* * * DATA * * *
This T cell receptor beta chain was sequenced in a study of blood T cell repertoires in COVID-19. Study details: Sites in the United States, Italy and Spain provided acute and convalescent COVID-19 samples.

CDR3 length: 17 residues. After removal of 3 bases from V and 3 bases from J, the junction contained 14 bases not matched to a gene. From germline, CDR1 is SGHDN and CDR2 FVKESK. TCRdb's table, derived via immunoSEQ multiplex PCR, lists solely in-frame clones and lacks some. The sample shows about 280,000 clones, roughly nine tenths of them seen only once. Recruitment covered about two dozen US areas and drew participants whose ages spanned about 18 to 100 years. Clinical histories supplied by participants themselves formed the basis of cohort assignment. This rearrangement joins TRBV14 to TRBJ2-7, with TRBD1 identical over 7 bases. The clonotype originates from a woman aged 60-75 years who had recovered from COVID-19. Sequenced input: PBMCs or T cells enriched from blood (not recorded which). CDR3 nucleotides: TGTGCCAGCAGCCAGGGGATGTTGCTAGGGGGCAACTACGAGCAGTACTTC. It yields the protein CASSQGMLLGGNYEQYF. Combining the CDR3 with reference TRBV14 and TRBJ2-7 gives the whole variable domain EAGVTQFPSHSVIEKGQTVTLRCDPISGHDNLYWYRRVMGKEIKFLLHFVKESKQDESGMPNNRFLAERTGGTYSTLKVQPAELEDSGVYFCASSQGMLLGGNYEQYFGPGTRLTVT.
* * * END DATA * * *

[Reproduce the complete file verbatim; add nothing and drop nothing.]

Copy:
This T cell receptor beta chain was sequenced in a study of blood T cell repertoires in COVID-19. Study details: Sites in the United States, Italy and Spain provided acute and convalescent COVID-19 samples.

CDR3 length: 17 residues. After removal of 3 bases from V and 3 bases from J, the junction contained 14 bases not matched to a gene. From germline, CDR1 is SGHDN and CDR2 FVKESK. TCRdb's table, derived via immunoSEQ multiplex PCR, lists solely in-frame clones and lacks some. The sample shows about 280,000 clones, roughly nine tenths of them seen only once. Recruitment covered about two dozen US areas and drew participants whose ages spanned about 18 to 100 years. Clinical histories supplied by participants themselves formed the basis of cohort assignment. This rearrangement joins TRBV14 to TRBJ2-7, with TRBD1 identical over 7 bases. The clonotype originates from a woman aged 60-75 years who had recovered from COVID-19. Sequenced input: PBMCs or T cells enriched from blood (not recorded which). CDR3 nucleotides: TGTGCCAGCAGCCAGGGGATGTTGCTAGGGGGCAACTACGAGCAGTACTTC. It yields the protein CASSQGMLLGGNYEQYF. Combining the CDR3 with reference TRBV14 and TRBJ2-7 gives the whole variable domain EAGVTQFPSHSVIEKGQTVTLRCDPISGHDNLYWYRRVMGKEIKFLLHFVKESKQDESGMPNNRFLAERTGGTYSTLKVQPAELEDSGVYFCASSQGMLLGGNYEQYFGPGTRLTVT.